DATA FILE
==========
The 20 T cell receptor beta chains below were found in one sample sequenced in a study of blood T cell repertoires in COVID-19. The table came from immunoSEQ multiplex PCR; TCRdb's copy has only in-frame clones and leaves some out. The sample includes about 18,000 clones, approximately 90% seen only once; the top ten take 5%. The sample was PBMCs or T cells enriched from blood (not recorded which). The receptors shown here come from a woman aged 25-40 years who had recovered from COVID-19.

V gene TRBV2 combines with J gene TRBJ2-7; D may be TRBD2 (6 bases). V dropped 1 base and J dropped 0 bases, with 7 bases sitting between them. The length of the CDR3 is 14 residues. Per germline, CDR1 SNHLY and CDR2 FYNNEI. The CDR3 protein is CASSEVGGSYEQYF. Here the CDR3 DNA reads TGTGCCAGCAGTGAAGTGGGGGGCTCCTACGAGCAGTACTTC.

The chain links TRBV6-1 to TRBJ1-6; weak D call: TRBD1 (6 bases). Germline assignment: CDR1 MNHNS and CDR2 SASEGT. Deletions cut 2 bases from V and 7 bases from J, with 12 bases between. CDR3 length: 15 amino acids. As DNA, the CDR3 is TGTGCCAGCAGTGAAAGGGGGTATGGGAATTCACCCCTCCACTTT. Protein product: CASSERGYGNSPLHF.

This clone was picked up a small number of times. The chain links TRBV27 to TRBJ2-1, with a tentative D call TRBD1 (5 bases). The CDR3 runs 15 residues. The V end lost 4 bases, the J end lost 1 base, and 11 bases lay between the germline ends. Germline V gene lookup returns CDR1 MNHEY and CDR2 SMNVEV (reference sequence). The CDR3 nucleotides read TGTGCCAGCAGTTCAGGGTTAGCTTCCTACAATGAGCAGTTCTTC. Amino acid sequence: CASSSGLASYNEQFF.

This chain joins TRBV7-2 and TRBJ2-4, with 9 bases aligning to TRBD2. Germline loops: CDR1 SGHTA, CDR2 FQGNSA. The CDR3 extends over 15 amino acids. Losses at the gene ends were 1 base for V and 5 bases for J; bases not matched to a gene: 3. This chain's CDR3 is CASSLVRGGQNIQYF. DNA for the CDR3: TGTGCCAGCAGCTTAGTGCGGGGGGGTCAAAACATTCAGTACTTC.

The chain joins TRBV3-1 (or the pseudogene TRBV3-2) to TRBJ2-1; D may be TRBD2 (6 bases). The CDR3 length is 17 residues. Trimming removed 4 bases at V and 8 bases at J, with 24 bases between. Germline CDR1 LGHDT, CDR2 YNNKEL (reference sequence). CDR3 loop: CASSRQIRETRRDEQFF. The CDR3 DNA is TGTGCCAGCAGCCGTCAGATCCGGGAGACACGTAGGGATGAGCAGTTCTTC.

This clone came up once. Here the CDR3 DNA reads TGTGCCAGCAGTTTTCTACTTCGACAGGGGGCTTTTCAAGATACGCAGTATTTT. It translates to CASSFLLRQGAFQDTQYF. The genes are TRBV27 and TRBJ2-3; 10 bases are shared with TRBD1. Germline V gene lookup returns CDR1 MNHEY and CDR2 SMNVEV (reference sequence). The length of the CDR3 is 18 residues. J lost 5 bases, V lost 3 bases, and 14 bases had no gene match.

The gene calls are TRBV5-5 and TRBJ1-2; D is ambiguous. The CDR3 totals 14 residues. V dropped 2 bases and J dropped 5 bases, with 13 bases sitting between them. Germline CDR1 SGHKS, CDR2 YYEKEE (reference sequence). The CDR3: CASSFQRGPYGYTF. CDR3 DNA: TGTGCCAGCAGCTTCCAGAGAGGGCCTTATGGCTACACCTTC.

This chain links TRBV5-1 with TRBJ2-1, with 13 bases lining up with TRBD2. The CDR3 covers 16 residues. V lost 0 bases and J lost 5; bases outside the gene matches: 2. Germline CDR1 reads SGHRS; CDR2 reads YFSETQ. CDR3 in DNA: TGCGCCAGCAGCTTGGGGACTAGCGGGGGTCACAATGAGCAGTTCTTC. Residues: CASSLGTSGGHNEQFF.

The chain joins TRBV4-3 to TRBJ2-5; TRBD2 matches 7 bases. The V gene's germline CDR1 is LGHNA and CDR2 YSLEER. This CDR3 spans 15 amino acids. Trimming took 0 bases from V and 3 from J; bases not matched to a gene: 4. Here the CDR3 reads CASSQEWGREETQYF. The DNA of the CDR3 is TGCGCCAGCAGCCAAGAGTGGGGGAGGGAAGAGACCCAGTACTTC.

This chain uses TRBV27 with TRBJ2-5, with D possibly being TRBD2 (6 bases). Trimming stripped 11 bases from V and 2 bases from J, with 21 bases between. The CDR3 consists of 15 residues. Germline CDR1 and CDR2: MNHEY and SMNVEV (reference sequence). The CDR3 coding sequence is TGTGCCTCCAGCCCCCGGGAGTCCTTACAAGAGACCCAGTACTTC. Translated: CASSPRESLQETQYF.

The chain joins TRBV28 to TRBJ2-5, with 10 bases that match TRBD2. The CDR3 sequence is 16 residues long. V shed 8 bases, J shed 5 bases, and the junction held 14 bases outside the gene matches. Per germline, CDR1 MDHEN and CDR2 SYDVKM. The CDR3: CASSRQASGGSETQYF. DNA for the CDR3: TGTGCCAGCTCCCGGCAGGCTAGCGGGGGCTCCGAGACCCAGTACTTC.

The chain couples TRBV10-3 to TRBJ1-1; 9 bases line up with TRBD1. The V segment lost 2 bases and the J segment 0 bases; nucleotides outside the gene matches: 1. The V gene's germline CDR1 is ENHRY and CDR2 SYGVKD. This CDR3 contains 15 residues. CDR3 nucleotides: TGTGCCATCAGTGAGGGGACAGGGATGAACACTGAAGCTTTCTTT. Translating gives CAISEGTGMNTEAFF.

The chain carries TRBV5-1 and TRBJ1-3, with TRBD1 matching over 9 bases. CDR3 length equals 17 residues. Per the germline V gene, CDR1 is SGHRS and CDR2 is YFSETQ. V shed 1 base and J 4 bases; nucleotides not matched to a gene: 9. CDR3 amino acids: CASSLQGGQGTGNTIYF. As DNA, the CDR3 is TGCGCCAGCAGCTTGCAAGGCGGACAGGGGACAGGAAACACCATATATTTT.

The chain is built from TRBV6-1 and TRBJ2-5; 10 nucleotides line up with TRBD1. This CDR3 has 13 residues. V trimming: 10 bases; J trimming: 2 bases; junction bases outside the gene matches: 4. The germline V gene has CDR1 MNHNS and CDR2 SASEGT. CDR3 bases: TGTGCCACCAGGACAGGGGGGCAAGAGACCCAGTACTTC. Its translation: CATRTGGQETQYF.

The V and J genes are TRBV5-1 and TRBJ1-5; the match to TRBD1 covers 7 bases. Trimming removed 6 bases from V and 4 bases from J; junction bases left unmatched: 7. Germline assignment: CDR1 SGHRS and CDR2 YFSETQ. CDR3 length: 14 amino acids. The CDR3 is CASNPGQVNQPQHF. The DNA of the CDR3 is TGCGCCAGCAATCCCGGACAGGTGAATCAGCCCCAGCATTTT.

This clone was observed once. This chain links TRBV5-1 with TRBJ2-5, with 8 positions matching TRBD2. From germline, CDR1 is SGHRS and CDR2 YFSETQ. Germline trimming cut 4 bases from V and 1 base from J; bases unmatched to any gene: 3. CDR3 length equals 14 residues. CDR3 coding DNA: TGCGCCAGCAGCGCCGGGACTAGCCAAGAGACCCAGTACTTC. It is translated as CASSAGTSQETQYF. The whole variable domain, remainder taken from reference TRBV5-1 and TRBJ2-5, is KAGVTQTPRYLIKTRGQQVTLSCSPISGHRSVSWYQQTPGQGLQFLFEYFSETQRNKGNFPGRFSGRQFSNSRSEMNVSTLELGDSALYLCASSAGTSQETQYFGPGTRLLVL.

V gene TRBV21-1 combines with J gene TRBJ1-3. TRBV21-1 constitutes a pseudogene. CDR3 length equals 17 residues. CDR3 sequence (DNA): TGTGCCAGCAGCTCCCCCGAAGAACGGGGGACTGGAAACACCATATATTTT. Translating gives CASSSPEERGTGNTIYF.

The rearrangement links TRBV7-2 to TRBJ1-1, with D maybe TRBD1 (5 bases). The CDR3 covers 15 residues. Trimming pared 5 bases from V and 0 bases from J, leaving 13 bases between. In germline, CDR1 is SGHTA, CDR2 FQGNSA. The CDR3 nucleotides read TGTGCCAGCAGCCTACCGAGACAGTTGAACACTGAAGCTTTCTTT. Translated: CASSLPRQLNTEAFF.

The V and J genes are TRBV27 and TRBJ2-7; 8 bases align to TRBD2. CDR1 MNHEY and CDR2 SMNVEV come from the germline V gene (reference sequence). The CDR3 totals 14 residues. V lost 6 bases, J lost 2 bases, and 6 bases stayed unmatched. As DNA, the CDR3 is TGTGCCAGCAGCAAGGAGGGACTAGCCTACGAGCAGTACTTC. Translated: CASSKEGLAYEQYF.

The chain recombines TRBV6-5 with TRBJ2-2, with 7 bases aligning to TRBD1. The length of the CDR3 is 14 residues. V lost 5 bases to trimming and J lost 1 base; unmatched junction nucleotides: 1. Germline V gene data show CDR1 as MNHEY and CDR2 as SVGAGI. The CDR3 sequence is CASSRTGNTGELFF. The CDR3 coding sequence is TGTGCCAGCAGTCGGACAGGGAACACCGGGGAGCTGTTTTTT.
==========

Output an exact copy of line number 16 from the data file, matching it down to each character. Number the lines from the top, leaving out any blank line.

The V and J genes are TRBV5-1 and TRBJ1-5; the match to TRBD1 covers 7 bases. Trimming removed 6 bases from V and 4 bases from J; junction bases left unmatched: 7. Germline assignment: CDR1 SGHRS and CDR2 YFSETQ. CDR3 length: 14 amino acids. The CDR3 is CASNPGQVNQPQHF. The DNA of the CDR3 is TGCGCCAGCAATCCCGGACAGGTGAATCAGCCCCAGCATTTT.